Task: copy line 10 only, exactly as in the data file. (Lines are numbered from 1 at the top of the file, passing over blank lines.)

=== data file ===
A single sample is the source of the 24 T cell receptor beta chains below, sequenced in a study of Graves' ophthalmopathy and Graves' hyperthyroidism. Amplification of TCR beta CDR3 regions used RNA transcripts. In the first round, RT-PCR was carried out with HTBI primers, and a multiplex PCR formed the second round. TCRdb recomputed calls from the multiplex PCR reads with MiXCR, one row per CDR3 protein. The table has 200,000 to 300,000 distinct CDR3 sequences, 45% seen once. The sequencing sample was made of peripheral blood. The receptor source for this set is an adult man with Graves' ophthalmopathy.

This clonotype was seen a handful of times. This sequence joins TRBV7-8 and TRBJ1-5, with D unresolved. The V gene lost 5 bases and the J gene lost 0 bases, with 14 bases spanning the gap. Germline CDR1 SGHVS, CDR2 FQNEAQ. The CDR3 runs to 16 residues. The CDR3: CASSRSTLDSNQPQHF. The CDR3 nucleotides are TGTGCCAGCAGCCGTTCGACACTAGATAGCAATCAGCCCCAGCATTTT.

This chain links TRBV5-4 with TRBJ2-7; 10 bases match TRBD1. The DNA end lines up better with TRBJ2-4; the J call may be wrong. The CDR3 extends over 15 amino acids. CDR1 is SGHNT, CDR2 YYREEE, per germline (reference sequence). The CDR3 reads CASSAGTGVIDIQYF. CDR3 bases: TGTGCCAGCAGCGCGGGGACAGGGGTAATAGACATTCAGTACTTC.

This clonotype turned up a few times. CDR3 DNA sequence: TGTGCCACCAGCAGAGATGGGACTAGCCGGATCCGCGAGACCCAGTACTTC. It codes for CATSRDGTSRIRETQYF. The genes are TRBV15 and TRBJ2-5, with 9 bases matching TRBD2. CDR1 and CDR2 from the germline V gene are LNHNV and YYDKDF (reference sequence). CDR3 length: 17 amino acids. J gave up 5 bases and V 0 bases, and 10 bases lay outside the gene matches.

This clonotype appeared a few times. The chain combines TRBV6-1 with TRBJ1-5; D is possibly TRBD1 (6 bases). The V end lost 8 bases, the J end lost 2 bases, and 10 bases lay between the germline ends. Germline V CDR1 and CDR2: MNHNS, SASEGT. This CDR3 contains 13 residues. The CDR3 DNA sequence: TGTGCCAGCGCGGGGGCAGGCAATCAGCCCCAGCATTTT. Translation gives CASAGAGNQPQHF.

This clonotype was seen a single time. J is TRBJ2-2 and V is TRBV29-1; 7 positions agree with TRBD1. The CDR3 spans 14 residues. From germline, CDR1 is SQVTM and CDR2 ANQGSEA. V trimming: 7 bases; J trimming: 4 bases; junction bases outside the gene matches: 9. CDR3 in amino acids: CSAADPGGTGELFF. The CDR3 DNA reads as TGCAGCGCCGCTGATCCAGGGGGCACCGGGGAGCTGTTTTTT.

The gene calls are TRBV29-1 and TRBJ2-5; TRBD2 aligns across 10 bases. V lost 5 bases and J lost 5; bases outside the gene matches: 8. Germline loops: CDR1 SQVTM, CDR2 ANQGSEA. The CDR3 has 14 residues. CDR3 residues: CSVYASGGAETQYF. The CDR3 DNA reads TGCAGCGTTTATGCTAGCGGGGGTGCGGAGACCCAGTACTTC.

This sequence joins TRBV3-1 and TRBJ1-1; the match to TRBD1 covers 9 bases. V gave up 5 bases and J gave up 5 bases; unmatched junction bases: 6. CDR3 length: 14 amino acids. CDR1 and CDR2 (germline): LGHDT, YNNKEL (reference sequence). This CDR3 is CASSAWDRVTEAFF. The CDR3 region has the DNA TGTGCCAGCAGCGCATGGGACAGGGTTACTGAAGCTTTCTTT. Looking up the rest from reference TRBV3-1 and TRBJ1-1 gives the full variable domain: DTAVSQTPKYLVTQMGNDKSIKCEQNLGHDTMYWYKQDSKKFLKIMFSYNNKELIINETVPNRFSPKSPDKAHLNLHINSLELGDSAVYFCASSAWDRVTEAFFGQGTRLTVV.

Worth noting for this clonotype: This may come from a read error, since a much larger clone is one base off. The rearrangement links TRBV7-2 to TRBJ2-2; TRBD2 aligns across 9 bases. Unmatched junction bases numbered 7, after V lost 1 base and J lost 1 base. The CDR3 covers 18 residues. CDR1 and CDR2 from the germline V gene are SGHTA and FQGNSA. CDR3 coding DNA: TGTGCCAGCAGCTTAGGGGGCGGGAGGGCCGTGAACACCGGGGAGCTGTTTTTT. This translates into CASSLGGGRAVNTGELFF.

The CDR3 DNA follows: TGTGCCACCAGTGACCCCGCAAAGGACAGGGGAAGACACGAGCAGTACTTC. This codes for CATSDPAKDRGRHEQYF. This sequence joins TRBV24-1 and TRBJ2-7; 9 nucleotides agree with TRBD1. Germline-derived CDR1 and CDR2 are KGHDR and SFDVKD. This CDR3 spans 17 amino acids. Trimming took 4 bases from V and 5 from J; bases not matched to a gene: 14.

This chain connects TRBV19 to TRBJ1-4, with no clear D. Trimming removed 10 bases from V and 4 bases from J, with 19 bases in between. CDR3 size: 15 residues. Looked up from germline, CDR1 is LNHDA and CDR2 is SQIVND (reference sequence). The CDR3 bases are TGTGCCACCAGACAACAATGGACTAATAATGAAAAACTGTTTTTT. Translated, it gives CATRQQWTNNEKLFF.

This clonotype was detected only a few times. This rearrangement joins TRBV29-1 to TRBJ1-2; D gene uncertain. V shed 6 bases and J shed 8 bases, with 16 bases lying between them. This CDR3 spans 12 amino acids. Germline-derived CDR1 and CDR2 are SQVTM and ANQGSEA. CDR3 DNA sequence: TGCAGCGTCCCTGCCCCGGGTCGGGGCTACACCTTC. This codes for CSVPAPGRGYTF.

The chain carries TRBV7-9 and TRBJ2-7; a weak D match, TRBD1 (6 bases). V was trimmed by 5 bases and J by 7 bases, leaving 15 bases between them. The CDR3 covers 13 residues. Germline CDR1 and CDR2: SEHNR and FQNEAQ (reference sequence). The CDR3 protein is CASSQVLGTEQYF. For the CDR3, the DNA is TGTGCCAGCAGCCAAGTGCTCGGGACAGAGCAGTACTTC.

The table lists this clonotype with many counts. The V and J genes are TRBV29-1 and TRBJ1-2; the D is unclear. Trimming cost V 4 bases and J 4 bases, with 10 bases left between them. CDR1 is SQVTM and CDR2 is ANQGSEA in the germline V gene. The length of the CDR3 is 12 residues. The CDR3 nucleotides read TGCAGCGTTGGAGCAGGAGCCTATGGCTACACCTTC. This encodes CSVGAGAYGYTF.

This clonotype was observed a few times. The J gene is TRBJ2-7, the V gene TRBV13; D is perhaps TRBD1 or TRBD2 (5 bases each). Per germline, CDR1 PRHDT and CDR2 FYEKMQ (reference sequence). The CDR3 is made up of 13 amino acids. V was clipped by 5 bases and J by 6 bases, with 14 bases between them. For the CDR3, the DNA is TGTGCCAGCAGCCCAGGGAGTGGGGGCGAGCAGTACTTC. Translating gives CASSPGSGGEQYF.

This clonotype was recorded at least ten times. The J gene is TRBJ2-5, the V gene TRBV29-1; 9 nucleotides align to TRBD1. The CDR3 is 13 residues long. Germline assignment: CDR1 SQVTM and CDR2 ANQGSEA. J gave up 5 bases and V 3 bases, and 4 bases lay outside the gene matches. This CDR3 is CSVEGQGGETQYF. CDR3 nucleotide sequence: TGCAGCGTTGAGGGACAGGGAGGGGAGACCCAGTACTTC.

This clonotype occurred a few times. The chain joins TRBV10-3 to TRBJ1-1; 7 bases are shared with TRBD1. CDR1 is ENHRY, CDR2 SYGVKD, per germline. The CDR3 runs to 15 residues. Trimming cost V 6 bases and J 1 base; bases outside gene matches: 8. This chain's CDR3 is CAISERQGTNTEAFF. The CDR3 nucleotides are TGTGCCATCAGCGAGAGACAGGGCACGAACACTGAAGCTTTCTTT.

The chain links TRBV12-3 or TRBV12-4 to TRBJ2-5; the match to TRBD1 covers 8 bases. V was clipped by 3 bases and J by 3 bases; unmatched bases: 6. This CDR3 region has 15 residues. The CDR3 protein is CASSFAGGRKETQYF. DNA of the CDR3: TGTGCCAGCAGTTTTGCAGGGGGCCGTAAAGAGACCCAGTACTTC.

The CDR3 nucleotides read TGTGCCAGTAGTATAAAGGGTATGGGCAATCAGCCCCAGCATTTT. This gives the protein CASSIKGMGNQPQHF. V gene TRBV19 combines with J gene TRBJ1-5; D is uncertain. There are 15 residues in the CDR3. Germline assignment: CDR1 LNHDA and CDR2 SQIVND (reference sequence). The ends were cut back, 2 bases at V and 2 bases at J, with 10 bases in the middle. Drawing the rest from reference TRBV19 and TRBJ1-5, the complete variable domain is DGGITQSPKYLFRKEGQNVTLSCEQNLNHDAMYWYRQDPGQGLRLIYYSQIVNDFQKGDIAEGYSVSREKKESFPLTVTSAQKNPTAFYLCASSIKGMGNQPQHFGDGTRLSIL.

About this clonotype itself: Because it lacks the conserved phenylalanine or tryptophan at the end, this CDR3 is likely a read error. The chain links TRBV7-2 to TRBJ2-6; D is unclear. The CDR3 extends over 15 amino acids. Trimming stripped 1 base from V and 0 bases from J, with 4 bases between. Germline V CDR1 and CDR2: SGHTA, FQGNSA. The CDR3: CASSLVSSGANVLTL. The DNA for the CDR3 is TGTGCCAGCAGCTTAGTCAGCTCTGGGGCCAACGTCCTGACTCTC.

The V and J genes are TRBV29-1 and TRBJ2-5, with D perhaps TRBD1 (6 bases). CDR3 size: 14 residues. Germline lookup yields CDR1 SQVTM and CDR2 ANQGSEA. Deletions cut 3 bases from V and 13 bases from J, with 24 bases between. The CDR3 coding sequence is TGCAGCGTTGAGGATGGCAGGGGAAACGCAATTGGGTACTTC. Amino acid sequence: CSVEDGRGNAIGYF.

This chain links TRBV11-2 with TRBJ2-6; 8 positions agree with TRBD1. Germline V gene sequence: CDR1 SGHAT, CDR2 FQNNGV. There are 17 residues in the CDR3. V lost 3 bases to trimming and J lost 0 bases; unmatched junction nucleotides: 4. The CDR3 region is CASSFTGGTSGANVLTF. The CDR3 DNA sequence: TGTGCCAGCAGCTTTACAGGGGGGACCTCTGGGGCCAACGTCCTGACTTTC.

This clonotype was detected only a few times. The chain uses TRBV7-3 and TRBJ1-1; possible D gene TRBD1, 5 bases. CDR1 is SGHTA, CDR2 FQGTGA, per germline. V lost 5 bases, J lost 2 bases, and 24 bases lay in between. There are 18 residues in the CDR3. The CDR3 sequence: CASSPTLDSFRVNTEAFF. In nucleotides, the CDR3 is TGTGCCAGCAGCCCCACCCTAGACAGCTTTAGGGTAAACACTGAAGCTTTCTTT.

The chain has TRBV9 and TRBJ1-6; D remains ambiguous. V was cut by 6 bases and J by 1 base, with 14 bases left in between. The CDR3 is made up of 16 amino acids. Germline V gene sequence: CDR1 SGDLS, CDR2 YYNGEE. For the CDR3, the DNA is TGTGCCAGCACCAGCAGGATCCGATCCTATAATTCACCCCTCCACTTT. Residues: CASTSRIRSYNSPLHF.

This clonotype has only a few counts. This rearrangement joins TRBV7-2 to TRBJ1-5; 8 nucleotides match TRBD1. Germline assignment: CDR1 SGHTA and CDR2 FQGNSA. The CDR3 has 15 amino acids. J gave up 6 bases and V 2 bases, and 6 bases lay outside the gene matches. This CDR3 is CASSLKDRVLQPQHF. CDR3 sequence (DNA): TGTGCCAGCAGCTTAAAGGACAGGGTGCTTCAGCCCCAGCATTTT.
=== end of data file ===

The CDR3 DNA follows: TGTGCCACCAGTGACCCCGCAAAGGACAGGGGAAGACACGAGCAGTACTTC. This codes for CATSDPAKDRGRHEQYF. This sequence joins TRBV24-1 and TRBJ2-7; 9 nucleotides agree with TRBD1. Germline-derived CDR1 and CDR2 are KGHDR and SFDVKD. This CDR3 spans 17 amino acids. Trimming took 4 bases from V and 5 from J; bases not matched to a gene: 14.